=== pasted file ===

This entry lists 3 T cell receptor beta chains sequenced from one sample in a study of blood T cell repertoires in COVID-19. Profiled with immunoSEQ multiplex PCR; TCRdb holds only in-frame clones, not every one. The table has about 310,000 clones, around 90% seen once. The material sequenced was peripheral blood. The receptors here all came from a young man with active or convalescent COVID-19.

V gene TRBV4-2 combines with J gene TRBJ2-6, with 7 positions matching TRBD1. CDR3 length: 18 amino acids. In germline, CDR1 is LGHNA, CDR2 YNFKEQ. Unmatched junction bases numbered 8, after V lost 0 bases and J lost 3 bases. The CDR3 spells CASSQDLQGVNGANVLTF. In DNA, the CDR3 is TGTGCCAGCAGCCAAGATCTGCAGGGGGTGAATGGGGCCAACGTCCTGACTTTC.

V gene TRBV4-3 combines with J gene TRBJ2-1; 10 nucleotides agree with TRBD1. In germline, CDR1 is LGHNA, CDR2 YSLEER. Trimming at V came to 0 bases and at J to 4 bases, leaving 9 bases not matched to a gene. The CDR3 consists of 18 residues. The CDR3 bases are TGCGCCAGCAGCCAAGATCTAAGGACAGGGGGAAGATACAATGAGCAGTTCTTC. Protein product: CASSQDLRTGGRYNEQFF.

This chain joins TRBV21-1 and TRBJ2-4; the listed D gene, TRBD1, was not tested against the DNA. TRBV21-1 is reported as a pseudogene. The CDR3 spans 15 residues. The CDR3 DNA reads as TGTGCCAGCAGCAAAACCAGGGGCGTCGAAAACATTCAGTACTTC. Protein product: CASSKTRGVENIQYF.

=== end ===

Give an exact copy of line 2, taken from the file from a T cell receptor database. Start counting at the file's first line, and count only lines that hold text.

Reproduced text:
V gene TRBV4-2 combines with J gene TRBJ2-6, with 7 positions matching TRBD1. CDR3 length: 18 amino acids. In germline, CDR1 is LGHNA, CDR2 YNFKEQ. Unmatched junction bases numbered 8, after V lost 0 bases and J lost 3 bases. The CDR3 spells CASSQDLQGVNGANVLTF. In DNA, the CDR3 is TGTGCCAGCAGCCAAGATCTGCAGGGGGTGAATGGGGCCAACGTCCTGACTTTC.